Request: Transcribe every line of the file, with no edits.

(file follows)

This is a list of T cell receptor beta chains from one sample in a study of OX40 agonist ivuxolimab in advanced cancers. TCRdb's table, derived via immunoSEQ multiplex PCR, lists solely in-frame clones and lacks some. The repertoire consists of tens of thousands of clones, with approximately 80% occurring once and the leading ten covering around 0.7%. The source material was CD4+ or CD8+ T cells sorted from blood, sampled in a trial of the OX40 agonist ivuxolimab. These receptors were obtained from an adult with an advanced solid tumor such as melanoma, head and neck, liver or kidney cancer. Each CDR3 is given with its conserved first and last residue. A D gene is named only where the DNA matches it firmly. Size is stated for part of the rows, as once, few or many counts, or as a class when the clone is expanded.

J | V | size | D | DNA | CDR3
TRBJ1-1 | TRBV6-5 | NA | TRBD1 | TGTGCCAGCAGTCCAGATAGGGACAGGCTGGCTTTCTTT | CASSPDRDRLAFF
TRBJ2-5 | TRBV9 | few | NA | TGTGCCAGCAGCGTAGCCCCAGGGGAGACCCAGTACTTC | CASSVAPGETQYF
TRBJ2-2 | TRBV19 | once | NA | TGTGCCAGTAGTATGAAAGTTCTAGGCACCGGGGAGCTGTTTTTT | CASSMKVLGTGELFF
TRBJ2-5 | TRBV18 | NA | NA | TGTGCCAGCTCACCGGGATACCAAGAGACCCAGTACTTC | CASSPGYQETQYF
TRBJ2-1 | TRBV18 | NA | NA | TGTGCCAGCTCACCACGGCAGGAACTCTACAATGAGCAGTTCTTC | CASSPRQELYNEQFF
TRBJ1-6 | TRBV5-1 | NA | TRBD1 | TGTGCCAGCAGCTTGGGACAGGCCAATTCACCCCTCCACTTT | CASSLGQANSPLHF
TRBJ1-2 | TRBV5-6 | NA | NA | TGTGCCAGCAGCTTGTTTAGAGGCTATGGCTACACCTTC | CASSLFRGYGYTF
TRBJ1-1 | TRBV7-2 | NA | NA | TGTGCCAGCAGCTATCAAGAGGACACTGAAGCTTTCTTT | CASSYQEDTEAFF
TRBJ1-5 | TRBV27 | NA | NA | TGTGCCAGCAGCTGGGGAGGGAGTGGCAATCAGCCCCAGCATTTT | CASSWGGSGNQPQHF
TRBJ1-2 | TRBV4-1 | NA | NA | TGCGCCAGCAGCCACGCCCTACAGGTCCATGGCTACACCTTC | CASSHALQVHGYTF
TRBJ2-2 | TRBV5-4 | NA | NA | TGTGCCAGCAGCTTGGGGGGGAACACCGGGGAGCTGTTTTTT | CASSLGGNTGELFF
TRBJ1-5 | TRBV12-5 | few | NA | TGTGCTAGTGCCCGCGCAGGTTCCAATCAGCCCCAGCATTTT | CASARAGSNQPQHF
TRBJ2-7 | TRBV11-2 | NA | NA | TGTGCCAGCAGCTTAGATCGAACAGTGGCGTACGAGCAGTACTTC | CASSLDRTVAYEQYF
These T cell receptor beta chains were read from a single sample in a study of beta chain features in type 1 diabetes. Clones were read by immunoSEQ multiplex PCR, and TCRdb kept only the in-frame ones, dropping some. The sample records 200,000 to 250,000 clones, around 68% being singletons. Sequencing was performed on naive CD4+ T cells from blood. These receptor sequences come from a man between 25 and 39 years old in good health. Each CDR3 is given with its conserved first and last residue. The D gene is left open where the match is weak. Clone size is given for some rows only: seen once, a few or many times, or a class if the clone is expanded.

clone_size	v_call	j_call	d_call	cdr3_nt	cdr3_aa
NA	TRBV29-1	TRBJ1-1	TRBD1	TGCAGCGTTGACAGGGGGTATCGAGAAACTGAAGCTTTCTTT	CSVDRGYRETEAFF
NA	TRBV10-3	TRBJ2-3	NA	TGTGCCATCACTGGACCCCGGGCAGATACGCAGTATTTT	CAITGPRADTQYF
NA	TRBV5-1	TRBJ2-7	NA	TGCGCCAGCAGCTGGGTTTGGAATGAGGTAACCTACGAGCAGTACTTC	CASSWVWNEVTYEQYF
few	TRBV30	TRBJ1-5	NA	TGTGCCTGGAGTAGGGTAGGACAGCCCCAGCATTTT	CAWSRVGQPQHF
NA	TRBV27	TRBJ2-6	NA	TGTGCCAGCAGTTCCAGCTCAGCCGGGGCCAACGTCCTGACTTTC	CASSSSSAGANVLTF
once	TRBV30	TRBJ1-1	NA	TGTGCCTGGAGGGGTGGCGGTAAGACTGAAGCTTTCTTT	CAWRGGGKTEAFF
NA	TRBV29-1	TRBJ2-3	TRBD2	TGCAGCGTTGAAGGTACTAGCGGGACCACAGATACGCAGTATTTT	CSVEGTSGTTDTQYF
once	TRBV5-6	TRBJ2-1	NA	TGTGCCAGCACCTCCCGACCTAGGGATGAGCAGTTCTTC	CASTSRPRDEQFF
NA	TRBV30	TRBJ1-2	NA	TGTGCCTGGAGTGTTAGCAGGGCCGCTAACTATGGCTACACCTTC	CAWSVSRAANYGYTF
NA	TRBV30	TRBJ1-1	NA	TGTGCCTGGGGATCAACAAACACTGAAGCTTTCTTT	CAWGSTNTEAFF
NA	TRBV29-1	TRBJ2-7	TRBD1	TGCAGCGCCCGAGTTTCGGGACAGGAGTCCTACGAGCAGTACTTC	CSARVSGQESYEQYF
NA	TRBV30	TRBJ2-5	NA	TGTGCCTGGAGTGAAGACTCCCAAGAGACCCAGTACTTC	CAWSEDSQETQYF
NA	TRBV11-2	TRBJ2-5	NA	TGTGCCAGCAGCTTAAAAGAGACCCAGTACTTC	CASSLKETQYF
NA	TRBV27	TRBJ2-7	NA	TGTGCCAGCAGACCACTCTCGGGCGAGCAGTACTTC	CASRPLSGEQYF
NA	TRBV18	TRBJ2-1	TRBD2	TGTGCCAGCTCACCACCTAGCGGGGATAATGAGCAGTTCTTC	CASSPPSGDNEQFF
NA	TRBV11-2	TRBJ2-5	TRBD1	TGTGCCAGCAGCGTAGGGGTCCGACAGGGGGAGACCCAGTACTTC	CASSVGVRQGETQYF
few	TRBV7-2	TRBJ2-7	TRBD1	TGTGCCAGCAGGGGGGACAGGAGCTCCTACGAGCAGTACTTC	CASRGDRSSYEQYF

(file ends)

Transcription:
This is a list of T cell receptor beta chains from one sample in a study of OX40 agonist ivuxolimab in advanced cancers. TCRdb's table, derived via immunoSEQ multiplex PCR, lists solely in-frame clones and lacks some. The repertoire consists of tens of thousands of clones, with approximately 80% occurring once and the leading ten covering around 0.7%. The source material was CD4+ or CD8+ T cells sorted from blood, sampled in a trial of the OX40 agonist ivuxolimab. These receptors were obtained from an adult with an advanced solid tumor such as melanoma, head and neck, liver or kidney cancer. Each CDR3 is given with its conserved first and last residue. A D gene is named only where the DNA matches it firmly. Size is stated for part of the rows, as once, few or many counts, or as a class when the clone is expanded.

J | V | size | D | DNA | CDR3
TRBJ1-1 | TRBV6-5 | NA | TRBD1 | TGTGCCAGCAGTCCAGATAGGGACAGGCTGGCTTTCTTT | CASSPDRDRLAFF
TRBJ2-5 | TRBV9 | few | NA | TGTGCCAGCAGCGTAGCCCCAGGGGAGACCCAGTACTTC | CASSVAPGETQYF
TRBJ2-2 | TRBV19 | once | NA | TGTGCCAGTAGTATGAAAGTTCTAGGCACCGGGGAGCTGTTTTTT | CASSMKVLGTGELFF
TRBJ2-5 | TRBV18 | NA | NA | TGTGCCAGCTCACCGGGATACCAAGAGACCCAGTACTTC | CASSPGYQETQYF
TRBJ2-1 | TRBV18 | NA | NA | TGTGCCAGCTCACCACGGCAGGAACTCTACAATGAGCAGTTCTTC | CASSPRQELYNEQFF
TRBJ1-6 | TRBV5-1 | NA | TRBD1 | TGTGCCAGCAGCTTGGGACAGGCCAATTCACCCCTCCACTTT | CASSLGQANSPLHF
TRBJ1-2 | TRBV5-6 | NA | NA | TGTGCCAGCAGCTTGTTTAGAGGCTATGGCTACACCTTC | CASSLFRGYGYTF
TRBJ1-1 | TRBV7-2 | NA | NA | TGTGCCAGCAGCTATCAAGAGGACACTGAAGCTTTCTTT | CASSYQEDTEAFF
TRBJ1-5 | TRBV27 | NA | NA | TGTGCCAGCAGCTGGGGAGGGAGTGGCAATCAGCCCCAGCATTTT | CASSWGGSGNQPQHF
TRBJ1-2 | TRBV4-1 | NA | NA | TGCGCCAGCAGCCACGCCCTACAGGTCCATGGCTACACCTTC | CASSHALQVHGYTF
TRBJ2-2 | TRBV5-4 | NA | NA | TGTGCCAGCAGCTTGGGGGGGAACACCGGGGAGCTGTTTTTT | CASSLGGNTGELFF
TRBJ1-5 | TRBV12-5 | few | NA | TGTGCTAGTGCCCGCGCAGGTTCCAATCAGCCCCAGCATTTT | CASARAGSNQPQHF
TRBJ2-7 | TRBV11-2 | NA | NA | TGTGCCAGCAGCTTAGATCGAACAGTGGCGTACGAGCAGTACTTC | CASSLDRTVAYEQYF
These T cell receptor beta chains were read from a single sample in a study of beta chain features in type 1 diabetes. Clones were read by immunoSEQ multiplex PCR, and TCRdb kept only the in-frame ones, dropping some. The sample records 200,000 to 250,000 clones, around 68% being singletons. Sequencing was performed on naive CD4+ T cells from blood. These receptor sequences come from a man between 25 and 39 years old in good health. Each CDR3 is given with its conserved first and last residue. The D gene is left open where the match is weak. Clone size is given for some rows only: seen once, a few or many times, or a class if the clone is expanded.

clone_size	v_call	j_call	d_call	cdr3_nt	cdr3_aa
NA	TRBV29-1	TRBJ1-1	TRBD1	TGCAGCGTTGACAGGGGGTATCGAGAAACTGAAGCTTTCTTT	CSVDRGYRETEAFF
NA	TRBV10-3	TRBJ2-3	NA	TGTGCCATCACTGGACCCCGGGCAGATACGCAGTATTTT	CAITGPRADTQYF
NA	TRBV5-1	TRBJ2-7	NA	TGCGCCAGCAGCTGGGTTTGGAATGAGGTAACCTACGAGCAGTACTTC	CASSWVWNEVTYEQYF
few	TRBV30	TRBJ1-5	NA	TGTGCCTGGAGTAGGGTAGGACAGCCCCAGCATTTT	CAWSRVGQPQHF
NA	TRBV27	TRBJ2-6	NA	TGTGCCAGCAGTTCCAGCTCAGCCGGGGCCAACGTCCTGACTTTC	CASSSSSAGANVLTF
once	TRBV30	TRBJ1-1	NA	TGTGCCTGGAGGGGTGGCGGTAAGACTGAAGCTTTCTTT	CAWRGGGKTEAFF
NA	TRBV29-1	TRBJ2-3	TRBD2	TGCAGCGTTGAAGGTACTAGCGGGACCACAGATACGCAGTATTTT	CSVEGTSGTTDTQYF
once	TRBV5-6	TRBJ2-1	NA	TGTGCCAGCACCTCCCGACCTAGGGATGAGCAGTTCTTC	CASTSRPRDEQFF
NA	TRBV30	TRBJ1-2	NA	TGTGCCTGGAGTGTTAGCAGGGCCGCTAACTATGGCTACACCTTC	CAWSVSRAANYGYTF
NA	TRBV30	TRBJ1-1	NA	TGTGCCTGGGGATCAACAAACACTGAAGCTTTCTTT	CAWGSTNTEAFF
NA	TRBV29-1	TRBJ2-7	TRBD1	TGCAGCGCCCGAGTTTCGGGACAGGAGTCCTACGAGCAGTACTTC	CSARVSGQESYEQYF
NA	TRBV30	TRBJ2-5	NA	TGTGCCTGGAGTGAAGACTCCCAAGAGACCCAGTACTTC	CAWSEDSQETQYF
NA	TRBV11-2	TRBJ2-5	NA	TGTGCCAGCAGCTTAAAAGAGACCCAGTACTTC	CASSLKETQYF
NA	TRBV27	TRBJ2-7	NA	TGTGCCAGCAGACCACTCTCGGGCGAGCAGTACTTC	CASRPLSGEQYF
NA	TRBV18	TRBJ2-1	TRBD2	TGTGCCAGCTCACCACCTAGCGGGGATAATGAGCAGTTCTTC	CASSPPSGDNEQFF
NA	TRBV11-2	TRBJ2-5	TRBD1	TGTGCCAGCAGCGTAGGGGTCCGACAGGGGGAGACCCAGTACTTC	CASSVGVRQGETQYF
few	TRBV7-2	TRBJ2-7	TRBD1	TGTGCCAGCAGGGGGGACAGGAGCTCCTACGAGCAGTACTTC	CASRGDRSSYEQYF